> Captured above: If you happen to be in Ennis (co. Clare), Cairde is a great place to indulge yourself in this local delicacy (€8.50 for the full Irish).


If you have followed my journey around Ireland for a bit, you might know that I take my fish & chips pretty seriously. There is just something about this Irish classic: perhaps it is the battered and deliciously deep-fried today's catch or perhaps it is fat, slightly greasy chips with a bit of salt and vinegar. An Irish person will probably tell you it is the latter - it's called a "chipper" after all, so the chips take the main stage. Indeed, the average chippy in Ireland does not focus so much on the fish, despite being an island nation. There are usually only three or four types of fish available, the most common being plaice, cod, and haddock.

> Captured above: One of the finest fish & chips I have ever tried is served in McDonagh's, a culinary institution in Galway that’s widely regarded as possibly the best chipper in all of Ireland.


What is a better place to taste and learn about the Irish "water of life" (that's what the Irish name for whiskey, uisce beatha, stands for) than Ireland itself? Be sure not to mix up Irish whiskey and Scottish whisky, as there are significant differences in the production process that affect the final flavour.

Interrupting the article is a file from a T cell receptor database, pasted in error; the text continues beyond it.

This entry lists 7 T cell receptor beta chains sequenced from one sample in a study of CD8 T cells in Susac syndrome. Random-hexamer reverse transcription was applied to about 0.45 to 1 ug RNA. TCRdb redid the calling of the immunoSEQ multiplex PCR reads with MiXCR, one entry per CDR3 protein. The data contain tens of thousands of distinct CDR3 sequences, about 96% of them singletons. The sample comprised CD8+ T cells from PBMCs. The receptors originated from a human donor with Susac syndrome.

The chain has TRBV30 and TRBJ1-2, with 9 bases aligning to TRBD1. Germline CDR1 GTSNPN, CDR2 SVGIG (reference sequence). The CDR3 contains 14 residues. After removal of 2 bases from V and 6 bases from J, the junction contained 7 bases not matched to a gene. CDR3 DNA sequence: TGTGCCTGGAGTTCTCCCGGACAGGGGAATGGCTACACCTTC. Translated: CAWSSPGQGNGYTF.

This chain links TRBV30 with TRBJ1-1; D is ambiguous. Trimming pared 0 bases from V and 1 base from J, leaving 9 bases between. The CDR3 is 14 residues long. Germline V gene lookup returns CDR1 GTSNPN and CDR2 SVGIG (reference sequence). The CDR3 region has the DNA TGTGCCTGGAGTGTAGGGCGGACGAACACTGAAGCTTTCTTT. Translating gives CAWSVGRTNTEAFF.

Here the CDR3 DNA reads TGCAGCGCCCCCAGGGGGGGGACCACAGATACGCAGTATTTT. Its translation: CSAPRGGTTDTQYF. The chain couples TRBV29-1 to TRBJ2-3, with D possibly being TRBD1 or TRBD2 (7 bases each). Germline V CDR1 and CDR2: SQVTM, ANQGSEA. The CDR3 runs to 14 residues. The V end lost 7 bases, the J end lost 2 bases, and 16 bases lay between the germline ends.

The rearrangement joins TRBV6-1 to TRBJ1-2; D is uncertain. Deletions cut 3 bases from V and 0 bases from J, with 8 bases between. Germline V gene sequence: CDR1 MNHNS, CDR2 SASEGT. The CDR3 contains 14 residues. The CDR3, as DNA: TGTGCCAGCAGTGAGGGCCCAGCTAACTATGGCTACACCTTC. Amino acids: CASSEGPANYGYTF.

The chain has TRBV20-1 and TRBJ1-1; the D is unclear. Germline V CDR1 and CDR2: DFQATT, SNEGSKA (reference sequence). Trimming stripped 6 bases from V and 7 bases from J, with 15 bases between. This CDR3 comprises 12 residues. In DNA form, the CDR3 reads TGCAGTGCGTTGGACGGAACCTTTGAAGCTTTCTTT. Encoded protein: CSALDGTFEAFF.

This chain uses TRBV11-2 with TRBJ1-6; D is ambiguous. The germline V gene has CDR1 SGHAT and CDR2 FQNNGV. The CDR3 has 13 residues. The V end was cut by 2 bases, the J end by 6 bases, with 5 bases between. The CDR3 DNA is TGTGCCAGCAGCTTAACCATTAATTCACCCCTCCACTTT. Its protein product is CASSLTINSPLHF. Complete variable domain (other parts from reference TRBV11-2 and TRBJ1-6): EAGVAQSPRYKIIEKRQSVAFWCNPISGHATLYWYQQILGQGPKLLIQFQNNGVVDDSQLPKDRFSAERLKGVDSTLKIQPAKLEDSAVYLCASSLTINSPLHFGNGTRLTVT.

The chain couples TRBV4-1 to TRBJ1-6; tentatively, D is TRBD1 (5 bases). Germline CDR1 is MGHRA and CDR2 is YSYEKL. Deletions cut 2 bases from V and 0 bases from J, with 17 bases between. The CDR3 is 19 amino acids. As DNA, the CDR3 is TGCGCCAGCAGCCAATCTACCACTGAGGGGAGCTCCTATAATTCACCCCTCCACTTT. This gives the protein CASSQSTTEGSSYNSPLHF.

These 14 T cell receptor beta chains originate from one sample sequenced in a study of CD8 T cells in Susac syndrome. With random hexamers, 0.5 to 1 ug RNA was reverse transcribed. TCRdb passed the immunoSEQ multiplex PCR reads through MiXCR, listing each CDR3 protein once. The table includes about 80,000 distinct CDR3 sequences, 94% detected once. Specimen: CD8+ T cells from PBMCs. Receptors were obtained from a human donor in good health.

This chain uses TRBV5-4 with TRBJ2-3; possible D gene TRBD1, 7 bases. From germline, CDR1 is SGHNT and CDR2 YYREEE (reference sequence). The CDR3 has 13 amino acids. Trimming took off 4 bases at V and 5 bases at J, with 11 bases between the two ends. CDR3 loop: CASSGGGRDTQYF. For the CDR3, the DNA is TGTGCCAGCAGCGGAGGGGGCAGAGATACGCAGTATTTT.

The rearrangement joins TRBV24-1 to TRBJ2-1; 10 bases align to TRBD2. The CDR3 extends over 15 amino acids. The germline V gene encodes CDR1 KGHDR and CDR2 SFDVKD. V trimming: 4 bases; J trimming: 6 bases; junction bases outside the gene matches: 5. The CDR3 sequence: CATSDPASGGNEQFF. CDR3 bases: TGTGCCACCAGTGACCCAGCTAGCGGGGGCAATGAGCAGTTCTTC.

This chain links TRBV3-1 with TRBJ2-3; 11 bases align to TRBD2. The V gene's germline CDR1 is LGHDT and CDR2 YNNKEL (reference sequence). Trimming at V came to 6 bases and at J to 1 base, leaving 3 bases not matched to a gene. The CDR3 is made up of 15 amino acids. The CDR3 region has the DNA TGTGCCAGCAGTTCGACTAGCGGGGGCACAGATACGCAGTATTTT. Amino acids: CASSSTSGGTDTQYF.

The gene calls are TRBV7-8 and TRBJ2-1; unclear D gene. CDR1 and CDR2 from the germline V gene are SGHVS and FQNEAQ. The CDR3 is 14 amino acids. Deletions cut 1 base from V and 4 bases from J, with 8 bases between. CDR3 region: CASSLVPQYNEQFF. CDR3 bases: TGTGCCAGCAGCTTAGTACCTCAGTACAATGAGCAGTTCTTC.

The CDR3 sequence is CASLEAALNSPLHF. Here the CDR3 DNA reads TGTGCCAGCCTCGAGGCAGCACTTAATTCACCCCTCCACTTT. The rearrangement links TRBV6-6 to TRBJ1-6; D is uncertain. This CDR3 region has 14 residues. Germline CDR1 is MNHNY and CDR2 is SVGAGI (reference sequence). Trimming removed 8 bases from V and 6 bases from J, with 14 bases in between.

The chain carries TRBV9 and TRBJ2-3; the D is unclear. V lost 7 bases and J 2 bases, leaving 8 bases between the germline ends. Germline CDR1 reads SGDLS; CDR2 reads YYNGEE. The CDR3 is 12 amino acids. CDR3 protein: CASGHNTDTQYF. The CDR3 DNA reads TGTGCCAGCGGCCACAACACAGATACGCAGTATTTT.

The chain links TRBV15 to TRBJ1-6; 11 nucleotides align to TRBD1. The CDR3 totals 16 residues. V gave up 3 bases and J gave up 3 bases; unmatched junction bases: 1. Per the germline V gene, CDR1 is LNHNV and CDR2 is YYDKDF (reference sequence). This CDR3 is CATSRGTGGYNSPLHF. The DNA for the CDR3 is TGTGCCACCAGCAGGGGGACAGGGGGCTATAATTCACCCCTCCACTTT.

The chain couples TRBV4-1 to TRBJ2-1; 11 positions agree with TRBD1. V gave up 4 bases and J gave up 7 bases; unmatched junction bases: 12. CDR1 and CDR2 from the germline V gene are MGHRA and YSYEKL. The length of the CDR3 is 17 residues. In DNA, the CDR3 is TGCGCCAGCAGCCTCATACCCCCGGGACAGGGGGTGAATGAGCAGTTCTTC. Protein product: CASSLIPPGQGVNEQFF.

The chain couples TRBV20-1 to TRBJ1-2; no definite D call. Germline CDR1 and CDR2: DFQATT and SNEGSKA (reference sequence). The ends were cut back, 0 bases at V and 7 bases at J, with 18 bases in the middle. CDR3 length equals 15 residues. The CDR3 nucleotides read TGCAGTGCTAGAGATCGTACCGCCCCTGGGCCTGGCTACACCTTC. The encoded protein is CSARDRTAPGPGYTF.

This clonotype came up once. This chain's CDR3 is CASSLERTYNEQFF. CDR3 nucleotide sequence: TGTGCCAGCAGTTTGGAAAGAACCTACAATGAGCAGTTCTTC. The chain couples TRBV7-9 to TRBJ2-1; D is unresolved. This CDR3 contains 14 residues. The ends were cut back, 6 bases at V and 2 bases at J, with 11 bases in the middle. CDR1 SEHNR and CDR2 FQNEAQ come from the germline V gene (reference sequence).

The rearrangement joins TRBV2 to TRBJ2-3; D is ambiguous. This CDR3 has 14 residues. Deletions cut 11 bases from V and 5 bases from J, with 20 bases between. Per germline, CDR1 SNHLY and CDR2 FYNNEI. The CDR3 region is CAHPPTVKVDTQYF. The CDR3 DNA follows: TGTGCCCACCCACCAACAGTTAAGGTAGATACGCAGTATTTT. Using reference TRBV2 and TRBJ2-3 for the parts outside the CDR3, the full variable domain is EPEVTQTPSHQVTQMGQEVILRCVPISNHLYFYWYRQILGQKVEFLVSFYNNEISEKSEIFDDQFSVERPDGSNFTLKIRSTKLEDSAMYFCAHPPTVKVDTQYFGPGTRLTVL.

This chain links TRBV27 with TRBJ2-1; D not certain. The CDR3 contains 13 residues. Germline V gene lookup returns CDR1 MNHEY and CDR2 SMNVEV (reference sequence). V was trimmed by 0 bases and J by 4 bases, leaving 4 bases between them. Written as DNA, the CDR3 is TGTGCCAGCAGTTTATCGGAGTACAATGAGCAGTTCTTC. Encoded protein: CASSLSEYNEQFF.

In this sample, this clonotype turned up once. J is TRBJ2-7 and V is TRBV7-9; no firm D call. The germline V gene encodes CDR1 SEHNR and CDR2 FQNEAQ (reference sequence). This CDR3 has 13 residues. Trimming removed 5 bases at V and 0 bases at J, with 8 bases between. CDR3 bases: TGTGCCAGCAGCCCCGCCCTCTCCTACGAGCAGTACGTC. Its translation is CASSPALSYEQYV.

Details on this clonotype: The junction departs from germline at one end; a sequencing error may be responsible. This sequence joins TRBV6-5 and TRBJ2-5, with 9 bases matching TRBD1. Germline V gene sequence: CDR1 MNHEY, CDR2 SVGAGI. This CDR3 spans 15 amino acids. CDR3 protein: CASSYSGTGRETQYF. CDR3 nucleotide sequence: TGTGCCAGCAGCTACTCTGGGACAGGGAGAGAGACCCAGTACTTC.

In essence, Irish whiskey and Scottish whisky are both water and barley. But in Ireland, they use both raw and malted barley and don't generally use peat to dry out the grains while in Scotland, they allow the barley to sprout and then dry it out to stop germination using peat fires - the peat smoke will give the barley a stronger aroma. After that, Irish whiskey is triple distilled, that is, it is run through big copper pots using heat and evaporation three times. Scottish whisky, on the other hand, is only distilled twice, which makes the spirit stronger. Then Scottish whisky must age for two years, whereas Irish whiskey cannot be called whiskey unless it has aged for at least three years. Finally, Scottish whisky must be made in Scotland and Irish whiskey must be brewed in Ireland. However, only four Irish whiskey distilleries have sustained the whiskey production in the country for many decades. In other words, only four locations in the whole world could produce Irish whiskey, even though there are different brands being produced under the same roof. Lately, Ireland has had a craft resurgence with a total of 32 proposed or new distilleries opening up.

The difference in the Irish and Scottish brewing processes results in the Irish whiskey being smoother. That is why many Irish agree the "e" in their whiskey stands for "excellent".

> Captured above: On the left is a shot from a guided whiskey tasting tour at Jameson Distillery Bow St. in Dublin (40 min, €18 adults, €15 students). The picture on the right is from a whiskey tasting at Michael Flannery's Pub in Limerick (€15 per person). The latter boasts the largest Irish Whiskey collection in the Mid West and offers 3 samples of the finest Irish tipples while an expert takes you through a history of the spirit and its production process.